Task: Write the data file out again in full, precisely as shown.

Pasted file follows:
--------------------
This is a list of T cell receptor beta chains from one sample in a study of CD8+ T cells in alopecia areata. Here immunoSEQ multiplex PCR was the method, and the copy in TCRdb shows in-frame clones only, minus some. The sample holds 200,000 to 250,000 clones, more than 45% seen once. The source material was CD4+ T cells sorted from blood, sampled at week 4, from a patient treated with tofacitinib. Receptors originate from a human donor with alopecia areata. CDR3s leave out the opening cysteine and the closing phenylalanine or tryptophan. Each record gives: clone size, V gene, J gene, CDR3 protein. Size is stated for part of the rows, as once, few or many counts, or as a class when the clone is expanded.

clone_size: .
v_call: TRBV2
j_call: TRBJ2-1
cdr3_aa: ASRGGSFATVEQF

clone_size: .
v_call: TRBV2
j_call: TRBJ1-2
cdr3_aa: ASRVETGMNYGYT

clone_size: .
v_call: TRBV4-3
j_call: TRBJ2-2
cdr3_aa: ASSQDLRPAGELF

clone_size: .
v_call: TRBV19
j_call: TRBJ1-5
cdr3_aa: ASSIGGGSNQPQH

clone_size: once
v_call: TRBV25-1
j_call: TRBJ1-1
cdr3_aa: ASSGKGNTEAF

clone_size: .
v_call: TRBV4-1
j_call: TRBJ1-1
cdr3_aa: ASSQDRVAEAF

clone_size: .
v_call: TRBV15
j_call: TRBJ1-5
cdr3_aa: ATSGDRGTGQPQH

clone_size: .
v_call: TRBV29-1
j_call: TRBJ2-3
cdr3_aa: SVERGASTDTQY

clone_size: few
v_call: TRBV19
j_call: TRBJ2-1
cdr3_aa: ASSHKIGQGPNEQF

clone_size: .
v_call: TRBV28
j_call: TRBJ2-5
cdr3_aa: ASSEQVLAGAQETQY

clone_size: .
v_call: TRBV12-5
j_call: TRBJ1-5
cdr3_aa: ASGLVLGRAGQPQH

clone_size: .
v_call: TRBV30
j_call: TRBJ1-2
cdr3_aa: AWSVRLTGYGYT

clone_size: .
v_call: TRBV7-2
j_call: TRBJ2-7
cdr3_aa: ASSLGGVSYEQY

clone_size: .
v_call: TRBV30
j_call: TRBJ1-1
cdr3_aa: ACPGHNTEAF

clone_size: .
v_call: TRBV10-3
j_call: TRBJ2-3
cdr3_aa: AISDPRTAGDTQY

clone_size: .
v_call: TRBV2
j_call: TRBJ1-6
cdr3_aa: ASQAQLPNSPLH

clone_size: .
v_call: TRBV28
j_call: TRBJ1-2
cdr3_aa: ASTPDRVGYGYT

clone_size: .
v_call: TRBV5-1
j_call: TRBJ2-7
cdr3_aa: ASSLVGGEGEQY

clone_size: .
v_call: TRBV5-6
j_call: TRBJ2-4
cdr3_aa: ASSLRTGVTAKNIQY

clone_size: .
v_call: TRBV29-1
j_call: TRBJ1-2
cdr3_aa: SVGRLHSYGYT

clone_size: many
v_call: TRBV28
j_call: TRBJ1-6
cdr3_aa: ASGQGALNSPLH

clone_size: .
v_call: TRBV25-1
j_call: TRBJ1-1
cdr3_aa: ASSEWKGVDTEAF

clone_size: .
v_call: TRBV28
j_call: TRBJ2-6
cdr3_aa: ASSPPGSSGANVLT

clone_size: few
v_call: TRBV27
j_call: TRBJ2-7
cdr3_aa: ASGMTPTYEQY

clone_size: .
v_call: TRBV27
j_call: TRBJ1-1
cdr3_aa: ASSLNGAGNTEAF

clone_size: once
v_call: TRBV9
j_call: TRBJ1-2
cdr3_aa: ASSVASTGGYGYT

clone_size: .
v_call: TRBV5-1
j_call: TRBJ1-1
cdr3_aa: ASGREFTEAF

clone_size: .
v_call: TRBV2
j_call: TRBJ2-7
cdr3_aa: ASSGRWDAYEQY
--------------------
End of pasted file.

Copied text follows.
This is a list of T cell receptor beta chains from one sample in a study of CD8+ T cells in alopecia areata. Here immunoSEQ multiplex PCR was the method, and the copy in TCRdb shows in-frame clones only, minus some. The sample holds 200,000 to 250,000 clones, more than 45% seen once. The source material was CD4+ T cells sorted from blood, sampled at week 4, from a patient treated with tofacitinib. Receptors originate from a human donor with alopecia areata. CDR3s leave out the opening cysteine and the closing phenylalanine or tryptophan. Each record gives: clone size, V gene, J gene, CDR3 protein. Size is stated for part of the rows, as once, few or many counts, or as a class when the clone is expanded.

clone_size: .
v_call: TRBV2
j_call: TRBJ2-1
cdr3_aa: ASRGGSFATVEQF

clone_size: .
v_call: TRBV2
j_call: TRBJ1-2
cdr3_aa: ASRVETGMNYGYT

clone_size: .
v_call: TRBV4-3
j_call: TRBJ2-2
cdr3_aa: ASSQDLRPAGELF

clone_size: .
v_call: TRBV19
j_call: TRBJ1-5
cdr3_aa: ASSIGGGSNQPQH

clone_size: once
v_call: TRBV25-1
j_call: TRBJ1-1
cdr3_aa: ASSGKGNTEAF

clone_size: .
v_call: TRBV4-1
j_call: TRBJ1-1
cdr3_aa: ASSQDRVAEAF

clone_size: .
v_call: TRBV15
j_call: TRBJ1-5
cdr3_aa: ATSGDRGTGQPQH

clone_size: .
v_call: TRBV29-1
j_call: TRBJ2-3
cdr3_aa: SVERGASTDTQY

clone_size: few
v_call: TRBV19
j_call: TRBJ2-1
cdr3_aa: ASSHKIGQGPNEQF

clone_size: .
v_call: TRBV28
j_call: TRBJ2-5
cdr3_aa: ASSEQVLAGAQETQY

clone_size: .
v_call: TRBV12-5
j_call: TRBJ1-5
cdr3_aa: ASGLVLGRAGQPQH

clone_size: .
v_call: TRBV30
j_call: TRBJ1-2
cdr3_aa: AWSVRLTGYGYT

clone_size: .
v_call: TRBV7-2
j_call: TRBJ2-7
cdr3_aa: ASSLGGVSYEQY

clone_size: .
v_call: TRBV30
j_call: TRBJ1-1
cdr3_aa: ACPGHNTEAF

clone_size: .
v_call: TRBV10-3
j_call: TRBJ2-3
cdr3_aa: AISDPRTAGDTQY

clone_size: .
v_call: TRBV2
j_call: TRBJ1-6
cdr3_aa: ASQAQLPNSPLH

clone_size: .
v_call: TRBV28
j_call: TRBJ1-2
cdr3_aa: ASTPDRVGYGYT

clone_size: .
v_call: TRBV5-1
j_call: TRBJ2-7
cdr3_aa: ASSLVGGEGEQY

clone_size: .
v_call: TRBV5-6
j_call: TRBJ2-4
cdr3_aa: ASSLRTGVTAKNIQY

clone_size: .
v_call: TRBV29-1
j_call: TRBJ1-2
cdr3_aa: SVGRLHSYGYT

clone_size: many
v_call: TRBV28
j_call: TRBJ1-6
cdr3_aa: ASGQGALNSPLH

clone_size: .
v_call: TRBV25-1
j_call: TRBJ1-1
cdr3_aa: ASSEWKGVDTEAF

clone_size: .
v_call: TRBV28
j_call: TRBJ2-6
cdr3_aa: ASSPPGSSGANVLT

clone_size: few
v_call: TRBV27
j_call: TRBJ2-7
cdr3_aa: ASGMTPTYEQY

clone_size: .
v_call: TRBV27
j_call: TRBJ1-1
cdr3_aa: ASSLNGAGNTEAF

clone_size: once
v_call: TRBV9
j_call: TRBJ1-2
cdr3_aa: ASSVASTGGYGYT

clone_size: .
v_call: TRBV5-1
j_call: TRBJ1-1
cdr3_aa: ASGREFTEAF

clone_size: .
v_call: TRBV2
j_call: TRBJ2-7
cdr3_aa: ASSGRWDAYEQY